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Do I still need a separate scratch disk and storage drive for After Effects?

New Here ,
Jun 24, 2020

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I'm on an iMac Pro. I am getting 3027MB/s write and 2434MB/s read on the internal mac ssd. With speeds that fast, do I still need to have a separate scratch disk? Do I need to have my media on a third separate drive? This is a bit of an old school spinning disk approach, but I can't match my internal ssd speeds, not even close, with external.

 

I have an external nvme drive that gets me about 900 MB/s both write and read, which I have been using for my project files and storage. I'm considering moving my active project to the much faster system drive, but then everything will be on the same drive. But with 3K read and write speeds does it even matter anymore?

 

Thoughts and suggestions will be much appreciated!

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Do I still need a separate scratch disk and storage drive for After Effects?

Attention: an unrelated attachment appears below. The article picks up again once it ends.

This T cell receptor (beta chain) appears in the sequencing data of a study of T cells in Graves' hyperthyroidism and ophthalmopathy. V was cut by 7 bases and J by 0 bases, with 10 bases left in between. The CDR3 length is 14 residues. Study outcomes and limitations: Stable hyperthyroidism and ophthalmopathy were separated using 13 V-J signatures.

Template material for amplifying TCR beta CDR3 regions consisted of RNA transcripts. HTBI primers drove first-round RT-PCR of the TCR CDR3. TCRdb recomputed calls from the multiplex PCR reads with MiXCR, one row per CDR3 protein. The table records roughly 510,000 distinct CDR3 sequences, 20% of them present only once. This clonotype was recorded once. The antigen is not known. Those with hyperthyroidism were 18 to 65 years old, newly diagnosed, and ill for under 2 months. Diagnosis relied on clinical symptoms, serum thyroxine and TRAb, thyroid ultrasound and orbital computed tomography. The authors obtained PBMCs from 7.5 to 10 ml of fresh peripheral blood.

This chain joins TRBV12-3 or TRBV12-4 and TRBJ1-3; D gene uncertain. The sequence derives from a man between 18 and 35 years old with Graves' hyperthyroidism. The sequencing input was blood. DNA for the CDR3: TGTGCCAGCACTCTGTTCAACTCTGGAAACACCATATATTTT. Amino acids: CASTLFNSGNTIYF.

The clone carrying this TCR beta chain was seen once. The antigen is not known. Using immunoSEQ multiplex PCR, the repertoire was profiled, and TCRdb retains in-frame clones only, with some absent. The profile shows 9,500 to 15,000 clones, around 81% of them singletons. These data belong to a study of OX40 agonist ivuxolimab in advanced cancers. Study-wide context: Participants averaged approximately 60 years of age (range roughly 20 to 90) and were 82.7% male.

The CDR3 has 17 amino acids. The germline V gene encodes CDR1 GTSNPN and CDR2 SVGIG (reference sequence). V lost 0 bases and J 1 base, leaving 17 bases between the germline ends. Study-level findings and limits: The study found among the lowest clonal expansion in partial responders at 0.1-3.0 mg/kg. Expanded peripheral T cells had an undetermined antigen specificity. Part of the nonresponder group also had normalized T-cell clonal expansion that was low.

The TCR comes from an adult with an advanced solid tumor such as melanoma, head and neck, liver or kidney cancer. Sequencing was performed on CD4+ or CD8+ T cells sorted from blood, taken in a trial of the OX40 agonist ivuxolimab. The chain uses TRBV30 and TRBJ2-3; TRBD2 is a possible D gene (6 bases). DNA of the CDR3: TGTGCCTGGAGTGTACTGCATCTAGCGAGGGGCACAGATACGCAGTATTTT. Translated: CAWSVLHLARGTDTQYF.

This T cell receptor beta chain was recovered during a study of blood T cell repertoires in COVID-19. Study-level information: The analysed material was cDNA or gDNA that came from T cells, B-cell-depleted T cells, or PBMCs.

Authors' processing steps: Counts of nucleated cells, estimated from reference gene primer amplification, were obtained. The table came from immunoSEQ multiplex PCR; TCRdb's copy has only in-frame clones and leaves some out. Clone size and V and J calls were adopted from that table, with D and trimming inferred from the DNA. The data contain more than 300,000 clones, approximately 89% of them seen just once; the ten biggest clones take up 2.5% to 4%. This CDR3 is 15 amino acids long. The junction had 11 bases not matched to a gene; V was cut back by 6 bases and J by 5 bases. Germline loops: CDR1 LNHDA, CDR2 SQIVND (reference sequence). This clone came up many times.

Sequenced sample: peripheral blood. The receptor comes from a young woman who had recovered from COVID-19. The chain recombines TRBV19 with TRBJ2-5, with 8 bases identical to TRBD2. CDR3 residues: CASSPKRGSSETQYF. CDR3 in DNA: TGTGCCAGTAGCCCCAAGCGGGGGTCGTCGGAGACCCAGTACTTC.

New Here ,
Jun 24, 2020

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I'm on an iMac Pro. I am getting 3027MB/s write and 2434MB/s read on the internal mac ssd. With speeds that fast, do I still need to have a separate scratch disk? Do I need to have my media on a third separate drive? This is a bit of an old school spinning disk approach, but I can't match my internal ssd speeds, not even close, with external.

 

I have an external nvme drive that gets me about 900 MB/s both write and read, which I have been using for my project files and storage. I'm considering moving my active project to the much faster system drive, but then everything will be on the same drive. But with 3K read and write speeds does it even matter anymore?

 

Thoughts and suggestions will be much appreciated!

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Mylenium LATEST
Most Valuable Participant ,
Jun 24, 2020

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Better question: Would there even be a point, given how slow some stuff in AE works? Unless you limit yourself to playing to 4k clips sans effects straight in the timeline, drooling in front of your screen with enawement at the limited technical wonders of AE, I can't see how this is even relevant. Even 900 MB/s is potentially a lot when the program takes its time to chew through frames and the rest will depend on the specific circumstances. The old rule still applies: A single effect can grind AE to a halt even today, though in reality it's often more a combination of one or two specific effects/ features that try to knock each other out. so with all respect, don't overthink it. Just try to do your work normally and only when some serious bottlenecks even manifest themselves consider going deeper on this.

 

Mylenium

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